The Traffic Cop with a PHD

How do you become a doctor of nutrition? Study hard and write lots of stuff about food and nutrients to impress people before you?

How do you become like Pope of nutrition (ie Rosemary Stanton) where your word is gospel, and people go to you for quotes when they want to know what is true and what is false?

But most of all, how can you be so respected for your wisdom yet be so blantanly denying the hard-evidence that is destroying your entire belief systems? How do you maintain the evils of full-fat dairy products, saturated fat and salts when it is so demonstrably false?

If Nutrition-god Dr Rosemary Stanton has her way, you will see traffic lights on the foods we buy at the supermarket. (Hopefully the foods we sneak over our back-fence will be exempt).  The closest thing to real milk that can be legally bought will then display a red traffic light to scare away consumers towards purchasing the low-fat standard milk.
Will you be able to find some good quality cheese that is not tainted with the red traffic light? Probably not, unless it is very low in fat and salt - and who in their right mind would buy this horrible resemblance?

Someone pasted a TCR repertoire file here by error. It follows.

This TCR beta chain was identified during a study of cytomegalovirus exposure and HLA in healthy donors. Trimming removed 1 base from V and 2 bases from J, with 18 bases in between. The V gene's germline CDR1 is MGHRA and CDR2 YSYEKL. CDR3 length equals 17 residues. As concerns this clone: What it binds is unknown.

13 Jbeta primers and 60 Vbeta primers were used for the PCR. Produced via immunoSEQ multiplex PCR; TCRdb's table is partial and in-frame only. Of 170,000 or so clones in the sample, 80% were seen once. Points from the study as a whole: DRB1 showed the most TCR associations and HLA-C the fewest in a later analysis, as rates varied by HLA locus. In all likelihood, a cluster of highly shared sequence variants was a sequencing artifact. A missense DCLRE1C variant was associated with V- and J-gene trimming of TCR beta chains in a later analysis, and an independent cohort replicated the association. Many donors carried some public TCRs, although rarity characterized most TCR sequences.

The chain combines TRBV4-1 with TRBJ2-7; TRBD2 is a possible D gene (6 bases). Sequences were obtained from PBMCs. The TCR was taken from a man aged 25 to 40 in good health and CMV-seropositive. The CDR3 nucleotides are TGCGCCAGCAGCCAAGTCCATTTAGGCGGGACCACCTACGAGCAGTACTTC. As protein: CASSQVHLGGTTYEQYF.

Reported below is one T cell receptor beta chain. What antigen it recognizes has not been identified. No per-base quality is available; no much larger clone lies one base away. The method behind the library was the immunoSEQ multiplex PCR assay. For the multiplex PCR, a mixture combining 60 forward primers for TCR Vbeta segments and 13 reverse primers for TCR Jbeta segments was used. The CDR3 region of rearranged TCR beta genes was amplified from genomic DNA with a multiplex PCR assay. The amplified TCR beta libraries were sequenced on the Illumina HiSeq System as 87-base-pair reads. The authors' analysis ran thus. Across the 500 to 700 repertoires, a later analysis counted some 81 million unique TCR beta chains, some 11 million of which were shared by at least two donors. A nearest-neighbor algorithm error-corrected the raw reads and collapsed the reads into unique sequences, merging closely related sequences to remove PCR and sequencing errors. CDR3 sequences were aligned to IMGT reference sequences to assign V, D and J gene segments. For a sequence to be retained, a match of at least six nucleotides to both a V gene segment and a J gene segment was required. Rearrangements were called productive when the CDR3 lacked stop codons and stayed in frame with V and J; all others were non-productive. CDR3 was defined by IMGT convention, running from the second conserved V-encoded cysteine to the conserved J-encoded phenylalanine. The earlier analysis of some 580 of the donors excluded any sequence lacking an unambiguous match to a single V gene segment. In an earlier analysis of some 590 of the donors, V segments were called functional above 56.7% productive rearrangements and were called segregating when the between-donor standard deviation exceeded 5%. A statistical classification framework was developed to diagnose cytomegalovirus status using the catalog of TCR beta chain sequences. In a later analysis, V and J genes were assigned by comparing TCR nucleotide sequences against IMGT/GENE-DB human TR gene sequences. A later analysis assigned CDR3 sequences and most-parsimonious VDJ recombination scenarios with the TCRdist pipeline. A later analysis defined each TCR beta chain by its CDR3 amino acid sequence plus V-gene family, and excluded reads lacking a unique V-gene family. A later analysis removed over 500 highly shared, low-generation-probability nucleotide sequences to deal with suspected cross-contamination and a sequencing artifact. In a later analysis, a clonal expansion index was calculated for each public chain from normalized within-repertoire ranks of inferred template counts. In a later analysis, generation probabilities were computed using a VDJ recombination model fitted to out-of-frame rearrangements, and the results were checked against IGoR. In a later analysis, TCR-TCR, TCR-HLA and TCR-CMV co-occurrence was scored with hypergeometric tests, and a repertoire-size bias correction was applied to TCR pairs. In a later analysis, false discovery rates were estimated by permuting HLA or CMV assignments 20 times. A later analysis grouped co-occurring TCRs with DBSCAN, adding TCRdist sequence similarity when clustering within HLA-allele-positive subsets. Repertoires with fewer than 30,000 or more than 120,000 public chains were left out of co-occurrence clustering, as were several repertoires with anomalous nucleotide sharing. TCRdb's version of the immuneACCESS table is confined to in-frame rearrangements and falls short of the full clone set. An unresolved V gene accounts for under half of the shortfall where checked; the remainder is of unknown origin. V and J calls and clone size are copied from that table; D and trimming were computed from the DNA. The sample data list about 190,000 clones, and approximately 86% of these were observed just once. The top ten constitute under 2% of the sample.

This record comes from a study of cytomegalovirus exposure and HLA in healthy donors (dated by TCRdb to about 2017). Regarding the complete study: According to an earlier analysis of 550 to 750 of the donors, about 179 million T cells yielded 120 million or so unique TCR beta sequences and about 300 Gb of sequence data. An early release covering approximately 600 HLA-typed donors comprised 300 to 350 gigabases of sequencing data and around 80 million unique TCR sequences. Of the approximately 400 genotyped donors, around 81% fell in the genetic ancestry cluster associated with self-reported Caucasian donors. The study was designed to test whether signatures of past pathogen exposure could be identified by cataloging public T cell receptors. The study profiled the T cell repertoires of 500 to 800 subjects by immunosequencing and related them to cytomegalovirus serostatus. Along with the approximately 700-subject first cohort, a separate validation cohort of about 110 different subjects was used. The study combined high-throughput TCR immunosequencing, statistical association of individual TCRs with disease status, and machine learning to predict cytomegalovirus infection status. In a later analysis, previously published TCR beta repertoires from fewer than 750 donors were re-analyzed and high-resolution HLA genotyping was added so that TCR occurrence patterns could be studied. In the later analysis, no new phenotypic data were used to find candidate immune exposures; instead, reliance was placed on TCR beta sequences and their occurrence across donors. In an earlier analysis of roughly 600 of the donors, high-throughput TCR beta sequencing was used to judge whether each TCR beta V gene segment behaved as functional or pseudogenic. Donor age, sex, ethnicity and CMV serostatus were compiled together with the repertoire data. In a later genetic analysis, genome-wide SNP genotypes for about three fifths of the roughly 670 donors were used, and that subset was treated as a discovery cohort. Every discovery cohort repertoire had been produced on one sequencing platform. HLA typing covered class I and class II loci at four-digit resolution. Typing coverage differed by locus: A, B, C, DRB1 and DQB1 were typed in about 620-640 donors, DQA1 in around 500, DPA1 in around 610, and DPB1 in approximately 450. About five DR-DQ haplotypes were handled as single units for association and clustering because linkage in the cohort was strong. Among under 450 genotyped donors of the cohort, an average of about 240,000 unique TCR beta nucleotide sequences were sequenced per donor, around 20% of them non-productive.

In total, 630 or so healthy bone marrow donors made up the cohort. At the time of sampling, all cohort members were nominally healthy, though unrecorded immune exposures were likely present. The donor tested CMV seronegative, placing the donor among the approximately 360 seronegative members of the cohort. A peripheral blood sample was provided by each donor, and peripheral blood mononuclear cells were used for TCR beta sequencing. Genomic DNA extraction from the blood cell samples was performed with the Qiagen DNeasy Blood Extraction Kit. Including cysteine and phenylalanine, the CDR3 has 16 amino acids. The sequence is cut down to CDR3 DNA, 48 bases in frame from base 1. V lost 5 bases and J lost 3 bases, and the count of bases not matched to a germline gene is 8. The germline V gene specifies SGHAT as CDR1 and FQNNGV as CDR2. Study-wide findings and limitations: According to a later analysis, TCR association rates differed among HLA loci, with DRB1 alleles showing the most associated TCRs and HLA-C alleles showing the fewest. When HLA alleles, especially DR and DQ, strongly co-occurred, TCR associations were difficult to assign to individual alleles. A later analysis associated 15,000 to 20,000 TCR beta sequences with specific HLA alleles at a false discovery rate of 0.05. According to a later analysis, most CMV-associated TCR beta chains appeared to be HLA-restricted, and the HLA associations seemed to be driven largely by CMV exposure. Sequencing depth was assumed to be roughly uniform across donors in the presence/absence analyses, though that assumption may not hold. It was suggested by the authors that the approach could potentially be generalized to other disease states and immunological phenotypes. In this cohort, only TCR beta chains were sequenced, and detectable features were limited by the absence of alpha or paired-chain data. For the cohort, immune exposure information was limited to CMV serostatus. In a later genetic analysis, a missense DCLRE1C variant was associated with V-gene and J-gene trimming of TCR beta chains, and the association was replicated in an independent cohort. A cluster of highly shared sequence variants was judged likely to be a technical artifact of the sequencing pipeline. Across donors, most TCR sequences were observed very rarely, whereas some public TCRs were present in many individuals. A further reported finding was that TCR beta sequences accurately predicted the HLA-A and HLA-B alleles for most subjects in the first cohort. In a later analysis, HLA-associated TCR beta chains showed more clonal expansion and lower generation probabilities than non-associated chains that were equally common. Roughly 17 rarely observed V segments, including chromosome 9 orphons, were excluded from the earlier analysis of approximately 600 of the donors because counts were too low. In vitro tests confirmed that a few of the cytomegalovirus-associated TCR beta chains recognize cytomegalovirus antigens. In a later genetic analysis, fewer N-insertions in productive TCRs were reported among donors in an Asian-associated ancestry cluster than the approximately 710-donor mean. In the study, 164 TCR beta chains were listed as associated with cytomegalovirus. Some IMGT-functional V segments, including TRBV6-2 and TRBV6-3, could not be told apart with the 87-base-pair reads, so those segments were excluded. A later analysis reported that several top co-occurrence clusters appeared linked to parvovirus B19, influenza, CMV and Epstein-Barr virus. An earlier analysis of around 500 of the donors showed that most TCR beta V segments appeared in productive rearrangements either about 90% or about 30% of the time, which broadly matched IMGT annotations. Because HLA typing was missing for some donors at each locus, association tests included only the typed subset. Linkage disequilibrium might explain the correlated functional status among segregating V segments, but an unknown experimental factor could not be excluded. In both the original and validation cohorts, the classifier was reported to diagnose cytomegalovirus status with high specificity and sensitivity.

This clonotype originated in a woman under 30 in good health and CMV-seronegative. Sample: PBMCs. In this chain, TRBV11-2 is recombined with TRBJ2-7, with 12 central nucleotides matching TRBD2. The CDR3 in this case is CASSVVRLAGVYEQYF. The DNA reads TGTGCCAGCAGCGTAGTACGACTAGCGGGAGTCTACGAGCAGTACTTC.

Currently, my little one has developed a taste for Greek yoghurt, unsweetenned, but with 9% fat, I hope the nutrition police don't catch me going through this traffic light!

So Why is Dr Rosemary Stanton wrong in tarnishing full-fat dairy products?

In a study of 347,747 subjects and over 11,000 cases of strokes and Coronary Heart disease, there was no correlation between consumption of saturated fat and development of Stroke or Heart-disease.

evaluating the association of saturated fat with cardiovascular disease

So how the jeepers, can you conclude that we need a traffic light system to warn us away from full-fat dairy products? Of course, Dr Stanton's doting followers will assume you can magically explain this away, and that this study was just a big greasy fluke. Good luck!
Perhaps it is some form of Voodoo Science that allows you to build theories in nutrition by confusing the public and grasping to the scant evidence that supports the theory?

If so, Dr Stanton will also need it to dismiss this study as well:

Sodium intake and mortality in the NHANES II follow-up study

78.9 million people studied for salt consumption and risk of heart disease and total mortality, and what did they find? Nada! well that is being kind, they actually found the high-salt consumers were dying less.

So when our kindest big Government listens to Dr Stanton's advice and puts a wacking big red light on my favourite gourmet goat cheese, will there be something resembling evidence to prove that I will be healthier consuming the low-fat cottage cheese - (that tastes like a calf's vomit?)

Or is evidence just something us little pathetic food bloggers worry about, and not the sort of thing a person with PHD need get their hands dirty with!

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